Christoph Breuer, sports economist from the German Sports University Cologne, explained to “Capital” after the football stars were signed last year that there was a “sophisticated concept” behind Saudi Arabia’s sports investments. “The aim is to market Saudi politics and generate global attention,” said Breuer. “One of the central goals.” It is also about increasing media attractiveness.

Top stars are already behind Saudi Arabia

The desert state has also invested huge amounts of money in boxing, golf and motorsports. According to calculations by the British magazine “MotorSport”, Formula 1 will receive almost 50 million euros in entry fees for the Grand Prix in Jeddah, more than any other host. Four years ago, Formula 1 concluded an advertising partnership with the world’s largest oil company Saudi Aramco, reportedly worth around 440 million euros for ten years.

The ATP and its players don’t seem averse to such offers either. The 22-time Grand Slam winner Rafael Nadal from Spain has been an ambassador for the Saudi Arabian Tennis Association since this year. So far, he has fended off criticism by arguing, among other things, that the country is in a transformation process towards an improvement in the human rights situation. “I want to help make this country a greater sporting nation, so that men and women can play tennis in absolute equality and you share this vision with me,” Nadal said on Spanish radio station Cope. “I don’t think they’re hiring me to maintain their image.”

Six other top stars, including the current world number one, Novak Djokovic, and the Australian Open winner Jannik Sinner want to hold a show tournament in the desert state in October – and are apparently also happy to benefit from the Saudis’ ambitions in tennis.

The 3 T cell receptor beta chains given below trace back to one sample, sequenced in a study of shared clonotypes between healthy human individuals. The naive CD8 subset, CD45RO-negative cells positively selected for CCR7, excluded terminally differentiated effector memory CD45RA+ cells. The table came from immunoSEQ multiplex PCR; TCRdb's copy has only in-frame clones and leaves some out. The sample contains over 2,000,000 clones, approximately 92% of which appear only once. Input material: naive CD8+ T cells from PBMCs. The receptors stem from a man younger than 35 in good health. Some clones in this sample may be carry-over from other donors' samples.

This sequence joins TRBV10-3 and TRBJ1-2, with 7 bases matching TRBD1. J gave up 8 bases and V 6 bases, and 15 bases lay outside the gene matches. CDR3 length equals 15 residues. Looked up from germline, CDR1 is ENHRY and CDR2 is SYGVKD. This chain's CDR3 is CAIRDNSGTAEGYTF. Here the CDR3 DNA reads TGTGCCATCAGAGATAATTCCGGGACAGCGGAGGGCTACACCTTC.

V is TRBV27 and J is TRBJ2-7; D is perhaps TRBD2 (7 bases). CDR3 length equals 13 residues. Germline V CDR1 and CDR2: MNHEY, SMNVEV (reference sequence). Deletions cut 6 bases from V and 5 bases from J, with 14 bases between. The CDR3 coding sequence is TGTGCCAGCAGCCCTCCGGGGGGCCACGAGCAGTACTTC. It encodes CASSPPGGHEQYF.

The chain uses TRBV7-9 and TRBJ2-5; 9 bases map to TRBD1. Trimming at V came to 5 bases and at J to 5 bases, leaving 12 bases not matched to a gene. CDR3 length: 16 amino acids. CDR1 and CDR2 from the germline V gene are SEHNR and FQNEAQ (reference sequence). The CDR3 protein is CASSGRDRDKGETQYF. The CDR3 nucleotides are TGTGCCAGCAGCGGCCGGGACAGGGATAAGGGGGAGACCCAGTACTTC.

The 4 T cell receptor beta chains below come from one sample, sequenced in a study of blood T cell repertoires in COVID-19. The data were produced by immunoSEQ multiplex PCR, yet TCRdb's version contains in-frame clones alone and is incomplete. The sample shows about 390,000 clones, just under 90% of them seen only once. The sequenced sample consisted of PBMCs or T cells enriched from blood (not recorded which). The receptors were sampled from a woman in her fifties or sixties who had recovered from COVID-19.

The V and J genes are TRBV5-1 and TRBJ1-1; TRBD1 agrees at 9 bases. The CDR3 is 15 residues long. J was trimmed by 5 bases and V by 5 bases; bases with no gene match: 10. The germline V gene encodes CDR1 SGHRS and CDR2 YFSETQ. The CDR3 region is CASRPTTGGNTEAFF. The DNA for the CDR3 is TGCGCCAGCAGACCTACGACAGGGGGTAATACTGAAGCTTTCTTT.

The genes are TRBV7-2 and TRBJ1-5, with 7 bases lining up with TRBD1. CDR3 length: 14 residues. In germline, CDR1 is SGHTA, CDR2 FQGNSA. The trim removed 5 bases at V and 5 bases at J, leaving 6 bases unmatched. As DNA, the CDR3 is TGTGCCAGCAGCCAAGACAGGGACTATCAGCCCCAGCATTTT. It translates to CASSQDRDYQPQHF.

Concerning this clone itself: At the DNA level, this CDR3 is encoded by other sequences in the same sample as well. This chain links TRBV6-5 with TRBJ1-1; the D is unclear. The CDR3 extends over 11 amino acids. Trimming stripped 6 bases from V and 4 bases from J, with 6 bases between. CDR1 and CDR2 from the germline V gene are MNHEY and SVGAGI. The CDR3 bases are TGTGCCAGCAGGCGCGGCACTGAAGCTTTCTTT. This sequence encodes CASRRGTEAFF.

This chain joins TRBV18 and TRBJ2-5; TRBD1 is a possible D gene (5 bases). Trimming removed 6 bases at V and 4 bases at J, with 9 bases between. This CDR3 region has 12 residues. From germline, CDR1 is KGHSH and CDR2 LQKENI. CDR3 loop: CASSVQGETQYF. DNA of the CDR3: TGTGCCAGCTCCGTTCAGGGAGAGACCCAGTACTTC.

The ATP itself announced a “multi-year strategic partnership” at the end of February. The PIF is already an official partner of the ATP rankings as well as the tournaments in Indian Wells, Miami, Madrid, Beijing, the ATP finals at the end of the season in Turin and the Next Gen ATP finals in Jeddah, Saudi Arabia. Although there are already millions in prize money at the tournaments and many professionals earn well from lucrative advertising contracts, the two billion dollars offered by the Saudis would probably flood even tennis with money.

Acceptance of the offer is pending

However, it is far from clear that the offer will be accepted. According to sports information service SID, the WTA announced that there was still no consensus within the sport on a preferred outcome. The Grand Slam organizers’ offers and suggestions for shaping the future would be examined.

Criticism of the collaboration with Saudi Arabia came from Tennis Australia boss Craig Tiley in January. “I have never seen the PIF interest negatively. I have always seen it positively,” Tiley is quoted as saying by the SID. “But as a sport, we shouldn’t do something that negatively impacts a long-term partner in sport.” A Masters tournament in the first week of the season, as Saudi Arabia is planning, could displace the United Cup in Australia from this position in the tournament calendar. “The discussion we want to have is: Where is the opportunity where we can all coexist,” Tiley said.

A look at the Saudis’ commitment to date shows that coexistence is probably not enough for them.